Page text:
you made me utter one as bad.
Phaedr. How so?
Soc. It was foolish, I say,-to a certain extent, impious; can
anything be more dreadful?
Phaedr. Nothing, if the speech was really such as you describe.
Soc. Well, and is not Eros the son of Aphrodite, and a god?
Phaedr. So men say.
Soc. But that was not acknowledged by Lysias in his speech, nor by
you in that other speech which you by a charm drew from my lips. For
if love be, as he surely is, a divinity, he cannot be evil. Yet this
was the error of both the speeches. There was also a simplicity
about them which was refreshing; having no truth or honesty in them,
nevertheless they pretended to be something, hoping to succeed in
deceiving the manikins of earth and gain celebrity among them.
Wherefore I must have a purgation. And I bethink me of an ancient
purgation of mythological error which was devised, not by Homer, for
he never had the wit to discover why he was blind, but by Stesichorus,
who was a philosopher and knew the reason why; and therefore, when
he lost his eyes, for that was the penalty which was inflicted upon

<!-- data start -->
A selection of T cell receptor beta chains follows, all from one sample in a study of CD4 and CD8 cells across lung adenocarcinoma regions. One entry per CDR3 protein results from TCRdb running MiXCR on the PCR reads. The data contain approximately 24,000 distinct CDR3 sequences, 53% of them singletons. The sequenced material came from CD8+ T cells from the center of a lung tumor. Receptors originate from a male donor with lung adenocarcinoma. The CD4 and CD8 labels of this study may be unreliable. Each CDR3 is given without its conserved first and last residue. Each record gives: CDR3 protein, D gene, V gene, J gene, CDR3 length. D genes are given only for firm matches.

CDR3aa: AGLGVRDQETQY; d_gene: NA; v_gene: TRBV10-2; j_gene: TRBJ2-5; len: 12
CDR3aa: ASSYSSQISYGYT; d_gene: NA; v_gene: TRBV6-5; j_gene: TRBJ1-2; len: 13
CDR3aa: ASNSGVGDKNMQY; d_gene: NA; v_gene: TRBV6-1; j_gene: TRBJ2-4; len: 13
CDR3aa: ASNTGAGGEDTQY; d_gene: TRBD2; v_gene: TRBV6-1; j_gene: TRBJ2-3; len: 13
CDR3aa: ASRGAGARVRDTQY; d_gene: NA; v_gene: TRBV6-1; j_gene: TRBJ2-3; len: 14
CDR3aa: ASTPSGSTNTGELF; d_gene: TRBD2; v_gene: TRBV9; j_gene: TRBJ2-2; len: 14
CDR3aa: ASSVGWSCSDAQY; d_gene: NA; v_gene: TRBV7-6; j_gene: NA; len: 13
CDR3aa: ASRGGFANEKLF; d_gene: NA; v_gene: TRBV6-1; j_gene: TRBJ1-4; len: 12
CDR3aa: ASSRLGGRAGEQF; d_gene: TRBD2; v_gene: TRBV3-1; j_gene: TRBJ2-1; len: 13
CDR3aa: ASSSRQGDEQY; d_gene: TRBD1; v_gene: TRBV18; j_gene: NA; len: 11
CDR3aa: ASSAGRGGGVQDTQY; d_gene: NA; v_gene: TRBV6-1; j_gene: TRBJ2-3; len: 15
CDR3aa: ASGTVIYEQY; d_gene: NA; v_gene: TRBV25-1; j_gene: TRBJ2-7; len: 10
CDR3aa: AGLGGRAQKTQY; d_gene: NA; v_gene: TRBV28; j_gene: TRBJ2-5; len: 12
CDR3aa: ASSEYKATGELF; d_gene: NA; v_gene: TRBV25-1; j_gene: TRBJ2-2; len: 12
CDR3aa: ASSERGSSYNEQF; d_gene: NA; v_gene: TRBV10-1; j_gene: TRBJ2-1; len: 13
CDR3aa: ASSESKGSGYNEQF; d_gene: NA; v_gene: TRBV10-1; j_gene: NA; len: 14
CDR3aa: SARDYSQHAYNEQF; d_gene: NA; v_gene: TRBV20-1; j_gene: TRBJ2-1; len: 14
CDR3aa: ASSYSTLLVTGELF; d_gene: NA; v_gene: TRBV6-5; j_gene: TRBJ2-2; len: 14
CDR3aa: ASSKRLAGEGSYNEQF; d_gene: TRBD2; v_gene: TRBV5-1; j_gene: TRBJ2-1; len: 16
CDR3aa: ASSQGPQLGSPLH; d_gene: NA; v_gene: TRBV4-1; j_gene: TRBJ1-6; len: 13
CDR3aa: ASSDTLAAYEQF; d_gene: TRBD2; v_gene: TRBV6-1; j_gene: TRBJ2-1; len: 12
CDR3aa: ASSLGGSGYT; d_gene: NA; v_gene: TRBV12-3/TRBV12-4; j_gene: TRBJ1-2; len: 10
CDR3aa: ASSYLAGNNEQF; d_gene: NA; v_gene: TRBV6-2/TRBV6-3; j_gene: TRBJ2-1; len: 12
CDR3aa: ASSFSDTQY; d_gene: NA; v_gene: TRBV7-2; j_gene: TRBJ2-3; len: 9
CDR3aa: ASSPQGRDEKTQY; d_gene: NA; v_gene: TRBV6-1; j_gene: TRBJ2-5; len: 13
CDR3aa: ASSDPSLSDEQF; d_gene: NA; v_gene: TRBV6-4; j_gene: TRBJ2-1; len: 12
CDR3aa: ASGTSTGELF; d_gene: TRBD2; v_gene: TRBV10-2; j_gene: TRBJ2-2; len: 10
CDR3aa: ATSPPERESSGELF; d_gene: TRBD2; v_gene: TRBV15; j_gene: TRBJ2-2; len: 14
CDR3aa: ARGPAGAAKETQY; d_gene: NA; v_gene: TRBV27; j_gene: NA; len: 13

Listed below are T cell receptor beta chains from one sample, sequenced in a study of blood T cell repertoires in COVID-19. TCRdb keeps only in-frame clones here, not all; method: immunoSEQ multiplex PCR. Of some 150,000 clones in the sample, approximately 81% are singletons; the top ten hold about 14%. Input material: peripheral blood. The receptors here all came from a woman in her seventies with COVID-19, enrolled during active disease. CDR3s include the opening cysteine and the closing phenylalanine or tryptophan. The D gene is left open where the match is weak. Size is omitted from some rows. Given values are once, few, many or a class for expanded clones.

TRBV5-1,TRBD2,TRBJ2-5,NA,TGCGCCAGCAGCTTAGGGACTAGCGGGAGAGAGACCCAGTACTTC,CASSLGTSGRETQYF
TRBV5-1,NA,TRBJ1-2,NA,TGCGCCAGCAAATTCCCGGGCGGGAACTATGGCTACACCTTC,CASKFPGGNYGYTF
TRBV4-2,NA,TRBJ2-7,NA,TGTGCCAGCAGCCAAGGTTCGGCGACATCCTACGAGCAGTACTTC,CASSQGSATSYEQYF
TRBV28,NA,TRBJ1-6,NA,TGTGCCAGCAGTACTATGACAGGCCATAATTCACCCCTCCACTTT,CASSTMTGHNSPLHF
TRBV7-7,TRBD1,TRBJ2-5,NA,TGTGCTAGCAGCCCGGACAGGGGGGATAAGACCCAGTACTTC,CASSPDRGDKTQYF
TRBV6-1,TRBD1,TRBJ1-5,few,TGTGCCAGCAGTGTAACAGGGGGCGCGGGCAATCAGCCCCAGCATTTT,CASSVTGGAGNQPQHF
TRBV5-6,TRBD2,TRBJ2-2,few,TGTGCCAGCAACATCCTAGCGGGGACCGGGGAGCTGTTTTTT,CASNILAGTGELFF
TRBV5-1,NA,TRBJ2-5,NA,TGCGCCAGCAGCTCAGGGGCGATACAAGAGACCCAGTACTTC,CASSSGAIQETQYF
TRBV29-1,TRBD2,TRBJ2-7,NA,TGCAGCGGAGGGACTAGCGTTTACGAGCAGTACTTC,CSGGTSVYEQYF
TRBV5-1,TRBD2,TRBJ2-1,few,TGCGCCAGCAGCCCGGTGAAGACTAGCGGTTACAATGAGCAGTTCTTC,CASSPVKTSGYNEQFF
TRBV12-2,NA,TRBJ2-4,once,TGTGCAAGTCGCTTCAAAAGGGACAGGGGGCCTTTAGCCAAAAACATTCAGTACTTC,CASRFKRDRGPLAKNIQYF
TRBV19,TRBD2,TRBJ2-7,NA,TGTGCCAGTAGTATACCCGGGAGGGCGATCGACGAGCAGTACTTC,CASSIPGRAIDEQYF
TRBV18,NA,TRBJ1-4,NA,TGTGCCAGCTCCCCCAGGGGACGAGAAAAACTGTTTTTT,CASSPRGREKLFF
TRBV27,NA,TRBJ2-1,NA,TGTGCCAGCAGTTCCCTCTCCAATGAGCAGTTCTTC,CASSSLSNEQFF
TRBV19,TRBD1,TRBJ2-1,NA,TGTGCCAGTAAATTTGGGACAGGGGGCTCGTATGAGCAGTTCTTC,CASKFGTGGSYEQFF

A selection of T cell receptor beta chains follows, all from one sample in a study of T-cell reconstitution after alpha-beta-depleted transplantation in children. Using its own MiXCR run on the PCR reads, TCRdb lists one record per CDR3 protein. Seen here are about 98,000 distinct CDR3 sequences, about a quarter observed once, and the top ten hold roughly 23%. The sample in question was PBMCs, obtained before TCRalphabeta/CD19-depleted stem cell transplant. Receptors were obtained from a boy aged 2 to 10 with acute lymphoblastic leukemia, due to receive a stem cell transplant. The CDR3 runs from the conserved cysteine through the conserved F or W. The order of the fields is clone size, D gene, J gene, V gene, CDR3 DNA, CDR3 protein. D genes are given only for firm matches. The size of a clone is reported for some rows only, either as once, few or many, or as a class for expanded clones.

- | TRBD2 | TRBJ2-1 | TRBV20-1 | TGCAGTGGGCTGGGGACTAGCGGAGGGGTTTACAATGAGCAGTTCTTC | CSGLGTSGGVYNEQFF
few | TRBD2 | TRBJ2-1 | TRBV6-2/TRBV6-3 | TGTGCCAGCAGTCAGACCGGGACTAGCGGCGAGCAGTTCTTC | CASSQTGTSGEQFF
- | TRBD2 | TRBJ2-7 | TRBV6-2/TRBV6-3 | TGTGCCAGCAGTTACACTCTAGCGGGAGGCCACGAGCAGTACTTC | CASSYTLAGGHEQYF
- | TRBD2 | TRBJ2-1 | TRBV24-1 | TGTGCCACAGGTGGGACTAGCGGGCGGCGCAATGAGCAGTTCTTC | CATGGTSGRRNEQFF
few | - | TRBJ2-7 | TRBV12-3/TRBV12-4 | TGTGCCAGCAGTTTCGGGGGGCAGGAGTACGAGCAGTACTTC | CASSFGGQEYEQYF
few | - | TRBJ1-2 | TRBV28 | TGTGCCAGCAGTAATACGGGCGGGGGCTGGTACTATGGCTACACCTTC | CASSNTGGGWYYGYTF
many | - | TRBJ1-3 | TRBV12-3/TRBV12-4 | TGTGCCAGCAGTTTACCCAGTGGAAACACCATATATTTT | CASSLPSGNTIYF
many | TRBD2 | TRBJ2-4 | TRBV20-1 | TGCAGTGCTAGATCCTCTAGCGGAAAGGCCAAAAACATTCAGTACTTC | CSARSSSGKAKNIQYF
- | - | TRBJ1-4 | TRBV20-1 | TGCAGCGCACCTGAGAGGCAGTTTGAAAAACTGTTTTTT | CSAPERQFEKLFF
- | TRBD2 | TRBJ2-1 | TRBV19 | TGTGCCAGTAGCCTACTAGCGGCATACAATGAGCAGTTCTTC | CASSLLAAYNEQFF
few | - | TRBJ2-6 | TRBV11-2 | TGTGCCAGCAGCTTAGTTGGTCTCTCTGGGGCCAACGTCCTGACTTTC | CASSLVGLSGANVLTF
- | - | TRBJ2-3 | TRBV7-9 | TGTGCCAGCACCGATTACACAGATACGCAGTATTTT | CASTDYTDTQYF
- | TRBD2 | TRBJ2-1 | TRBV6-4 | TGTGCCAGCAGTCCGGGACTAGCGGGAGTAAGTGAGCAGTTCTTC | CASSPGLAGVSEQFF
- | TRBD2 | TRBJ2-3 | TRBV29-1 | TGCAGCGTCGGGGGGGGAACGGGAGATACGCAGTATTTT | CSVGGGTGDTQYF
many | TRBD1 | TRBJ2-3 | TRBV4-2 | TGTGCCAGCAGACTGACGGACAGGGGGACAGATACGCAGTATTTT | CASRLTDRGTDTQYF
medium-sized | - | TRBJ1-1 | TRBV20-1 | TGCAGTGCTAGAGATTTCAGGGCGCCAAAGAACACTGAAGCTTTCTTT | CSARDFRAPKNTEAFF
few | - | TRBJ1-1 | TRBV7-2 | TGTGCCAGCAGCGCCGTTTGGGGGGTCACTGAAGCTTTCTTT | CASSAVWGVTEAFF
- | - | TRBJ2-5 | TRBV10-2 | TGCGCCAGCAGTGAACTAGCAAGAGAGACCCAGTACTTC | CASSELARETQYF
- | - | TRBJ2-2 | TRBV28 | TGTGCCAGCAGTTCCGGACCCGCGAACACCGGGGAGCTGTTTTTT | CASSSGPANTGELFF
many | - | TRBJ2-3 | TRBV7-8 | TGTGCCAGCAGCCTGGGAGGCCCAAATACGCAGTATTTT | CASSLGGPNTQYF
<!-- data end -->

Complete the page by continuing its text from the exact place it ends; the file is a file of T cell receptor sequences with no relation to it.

him for reviling the lovely Helen, he at once purged himself. And
the purgation was a recantation, which began thus,-
False is that word of mine-the truth is that thou didst not embark
in ships, nor ever go to the walls of Troy;
and when he had completed his poem, which is called "the recantation,"
immediately his sight returned to him. Now I will be wiser than either
Stesichorus or Homer, in that I am going to make my recantation for
reviling love before I suffer; and this I will attempt, not as before,
veiled and ashamed, but with forehead bold and bare.
Phaedr. Nothing could be more agreeable to me than to hear you say